I recently discovered a lovely Tumblr called “the great untold,” which is a collection of opening lines from the greatest tales never told. It reminded me of a story a beloved great aunt told me as she drifted in and out of senility. The story was long and convoluted; a mashup of several memories rather than a single tale and as it meandered along my attention was beginning to drift when a single sentence pierced my soul.
“Of course,” she said, “that was when the lieutenant’s monkey got out.”
It remains the greatest punchline I’ve ever heard.
So much is contained in that sentence: a magical sense of other-ness, exotic climes, a bygone age, a yearning for lost Empire, my aunt’s delightful deadpan pragmatism, her sense of decorum and her secret, irrepressible love of mischief. And everything’s better with monkeys.
Neil Gaiman says that there are only four words every storyteller wants to hear: “…and then what happened?”
We’re losing the ability to tell stories. I don’t know if it’s a consequence of the over-communicated self, continually babbling into phones and on Facebook about minutiae, or maybe it’s that less people read novels, but it seems to me many of us lack the ability to create narratives about our own lives. Being the articulate author of your own story is important, not only because it reminds you that everything is a choice, that your story is the consequence of choices you make, but also because it’s so damn tedious not to be. Those interminable tales with no clear purpose and no end in sight, no sense of having edited the irrelevant or selected only the choicest anecdotes for the listener’s pleasure. Assigning equal weight and significance to everything is the hallmark of a desperate bore.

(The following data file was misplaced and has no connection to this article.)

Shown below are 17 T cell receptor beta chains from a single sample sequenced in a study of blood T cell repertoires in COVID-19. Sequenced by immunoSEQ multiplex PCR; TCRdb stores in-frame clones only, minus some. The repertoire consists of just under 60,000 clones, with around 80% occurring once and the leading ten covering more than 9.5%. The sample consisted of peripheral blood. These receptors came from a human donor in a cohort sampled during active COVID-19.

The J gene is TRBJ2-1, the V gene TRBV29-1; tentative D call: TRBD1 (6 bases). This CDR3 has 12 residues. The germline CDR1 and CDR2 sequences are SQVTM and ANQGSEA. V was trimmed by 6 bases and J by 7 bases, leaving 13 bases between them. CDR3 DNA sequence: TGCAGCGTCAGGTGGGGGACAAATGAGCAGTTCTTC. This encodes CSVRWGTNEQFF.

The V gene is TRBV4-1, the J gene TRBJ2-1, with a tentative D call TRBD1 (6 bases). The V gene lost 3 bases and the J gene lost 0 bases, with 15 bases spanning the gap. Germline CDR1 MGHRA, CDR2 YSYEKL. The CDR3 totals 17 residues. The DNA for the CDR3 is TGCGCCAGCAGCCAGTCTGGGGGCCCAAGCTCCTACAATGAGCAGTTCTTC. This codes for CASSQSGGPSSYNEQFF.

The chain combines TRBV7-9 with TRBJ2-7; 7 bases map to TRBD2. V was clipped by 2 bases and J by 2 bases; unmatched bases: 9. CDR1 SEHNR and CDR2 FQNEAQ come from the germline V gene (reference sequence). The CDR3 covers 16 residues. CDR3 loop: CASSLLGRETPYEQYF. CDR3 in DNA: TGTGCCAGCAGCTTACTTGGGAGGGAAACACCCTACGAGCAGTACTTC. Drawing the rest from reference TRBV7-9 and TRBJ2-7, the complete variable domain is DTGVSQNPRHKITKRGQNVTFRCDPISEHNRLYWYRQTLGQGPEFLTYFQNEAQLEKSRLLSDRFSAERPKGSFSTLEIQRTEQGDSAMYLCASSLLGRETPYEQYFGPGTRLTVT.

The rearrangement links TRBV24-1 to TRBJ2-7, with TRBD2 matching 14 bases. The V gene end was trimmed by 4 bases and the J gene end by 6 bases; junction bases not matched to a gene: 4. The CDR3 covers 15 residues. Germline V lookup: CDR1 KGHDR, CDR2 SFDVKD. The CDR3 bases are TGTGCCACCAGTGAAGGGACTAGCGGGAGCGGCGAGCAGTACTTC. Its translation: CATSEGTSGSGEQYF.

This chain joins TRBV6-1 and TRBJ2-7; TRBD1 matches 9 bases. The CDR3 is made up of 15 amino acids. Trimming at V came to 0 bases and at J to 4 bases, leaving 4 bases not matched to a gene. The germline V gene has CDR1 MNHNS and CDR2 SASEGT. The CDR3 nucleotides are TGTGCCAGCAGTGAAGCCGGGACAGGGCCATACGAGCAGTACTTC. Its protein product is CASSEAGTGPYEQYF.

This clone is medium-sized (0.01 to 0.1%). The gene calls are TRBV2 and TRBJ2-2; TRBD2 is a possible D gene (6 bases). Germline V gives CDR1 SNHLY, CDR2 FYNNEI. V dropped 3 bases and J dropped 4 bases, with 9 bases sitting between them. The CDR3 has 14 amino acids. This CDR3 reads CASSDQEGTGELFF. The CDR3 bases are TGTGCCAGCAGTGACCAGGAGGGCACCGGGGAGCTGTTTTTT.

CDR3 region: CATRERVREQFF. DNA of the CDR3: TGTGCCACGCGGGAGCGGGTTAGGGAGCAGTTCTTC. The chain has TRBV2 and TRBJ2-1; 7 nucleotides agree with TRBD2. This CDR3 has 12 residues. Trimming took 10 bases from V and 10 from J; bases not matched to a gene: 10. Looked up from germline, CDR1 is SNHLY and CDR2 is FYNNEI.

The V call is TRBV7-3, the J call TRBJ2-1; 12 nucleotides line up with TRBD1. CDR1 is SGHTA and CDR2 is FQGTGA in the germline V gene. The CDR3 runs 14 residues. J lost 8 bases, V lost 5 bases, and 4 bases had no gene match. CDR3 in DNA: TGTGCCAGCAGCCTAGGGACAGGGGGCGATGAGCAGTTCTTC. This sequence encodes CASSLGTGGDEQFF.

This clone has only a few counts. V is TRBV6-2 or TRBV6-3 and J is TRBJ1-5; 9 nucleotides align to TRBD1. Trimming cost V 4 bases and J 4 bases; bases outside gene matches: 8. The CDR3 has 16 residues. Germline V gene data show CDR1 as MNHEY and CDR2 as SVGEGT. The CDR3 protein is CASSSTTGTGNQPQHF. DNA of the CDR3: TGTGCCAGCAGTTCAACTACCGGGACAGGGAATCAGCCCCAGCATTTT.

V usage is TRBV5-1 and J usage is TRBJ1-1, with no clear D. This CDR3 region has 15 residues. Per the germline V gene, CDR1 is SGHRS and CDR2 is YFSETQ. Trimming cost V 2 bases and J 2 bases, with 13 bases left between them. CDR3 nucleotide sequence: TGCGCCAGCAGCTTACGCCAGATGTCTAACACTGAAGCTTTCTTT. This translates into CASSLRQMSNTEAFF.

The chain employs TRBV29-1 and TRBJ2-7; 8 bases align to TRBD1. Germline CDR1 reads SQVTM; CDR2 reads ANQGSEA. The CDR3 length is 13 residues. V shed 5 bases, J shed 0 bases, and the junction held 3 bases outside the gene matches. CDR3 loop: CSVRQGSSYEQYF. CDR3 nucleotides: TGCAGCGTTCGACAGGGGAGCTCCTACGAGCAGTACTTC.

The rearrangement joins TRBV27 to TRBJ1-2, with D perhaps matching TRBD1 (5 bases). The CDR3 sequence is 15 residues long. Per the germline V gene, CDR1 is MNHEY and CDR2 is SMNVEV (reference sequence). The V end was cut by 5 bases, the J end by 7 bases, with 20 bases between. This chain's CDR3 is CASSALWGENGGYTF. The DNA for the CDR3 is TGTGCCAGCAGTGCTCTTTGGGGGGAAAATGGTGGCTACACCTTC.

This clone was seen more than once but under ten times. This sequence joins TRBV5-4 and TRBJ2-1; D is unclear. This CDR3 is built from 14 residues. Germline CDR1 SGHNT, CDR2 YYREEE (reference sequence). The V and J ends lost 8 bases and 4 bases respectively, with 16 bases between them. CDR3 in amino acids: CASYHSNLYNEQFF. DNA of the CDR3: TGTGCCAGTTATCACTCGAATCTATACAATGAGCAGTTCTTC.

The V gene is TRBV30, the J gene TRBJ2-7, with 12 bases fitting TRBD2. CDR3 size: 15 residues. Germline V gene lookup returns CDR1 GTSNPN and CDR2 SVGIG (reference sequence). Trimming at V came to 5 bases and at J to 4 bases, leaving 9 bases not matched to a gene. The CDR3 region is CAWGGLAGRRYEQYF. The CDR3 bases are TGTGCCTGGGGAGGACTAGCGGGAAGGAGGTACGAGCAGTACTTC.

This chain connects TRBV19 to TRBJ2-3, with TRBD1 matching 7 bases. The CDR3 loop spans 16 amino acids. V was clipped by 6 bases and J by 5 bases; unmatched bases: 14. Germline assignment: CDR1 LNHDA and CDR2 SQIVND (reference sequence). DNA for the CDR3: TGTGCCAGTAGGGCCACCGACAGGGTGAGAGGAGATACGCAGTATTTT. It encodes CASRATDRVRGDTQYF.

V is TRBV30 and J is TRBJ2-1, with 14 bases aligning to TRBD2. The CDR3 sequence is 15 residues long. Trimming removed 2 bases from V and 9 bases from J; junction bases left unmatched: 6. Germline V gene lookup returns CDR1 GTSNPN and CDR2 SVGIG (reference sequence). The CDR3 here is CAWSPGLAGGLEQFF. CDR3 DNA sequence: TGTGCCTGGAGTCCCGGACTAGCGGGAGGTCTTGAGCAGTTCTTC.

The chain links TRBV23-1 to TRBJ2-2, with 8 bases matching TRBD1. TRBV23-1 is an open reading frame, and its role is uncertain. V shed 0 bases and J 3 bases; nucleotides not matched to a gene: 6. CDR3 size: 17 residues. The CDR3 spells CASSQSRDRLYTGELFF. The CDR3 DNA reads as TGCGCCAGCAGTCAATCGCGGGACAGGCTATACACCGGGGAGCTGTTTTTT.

I think it’s fundamentally disrespectful; I have enough pointless shit and tedious detail in my own head without having to take on someone else’s as well. Telling a good story is a way of demonstrating your desire to please and entertain your interlocutor. A story is a gift.
Bring back the lost art of the raconteur.
The reminiscences of elderly people often return to a particular place and time. Caring for people with Alzheimer’s or senility, I noticed that the events of many years ago seemed more real and relevant than the present to them, and those were the stories they wanted to tell over and over again. When the mind starts to disintegrate, it’s as though we seek refuge in the time we lived most intensely in the past. Those happy times comfort us, shore us up against the dying of the light.
I wonder what that time will be for me, and whether I’ve already lived through it.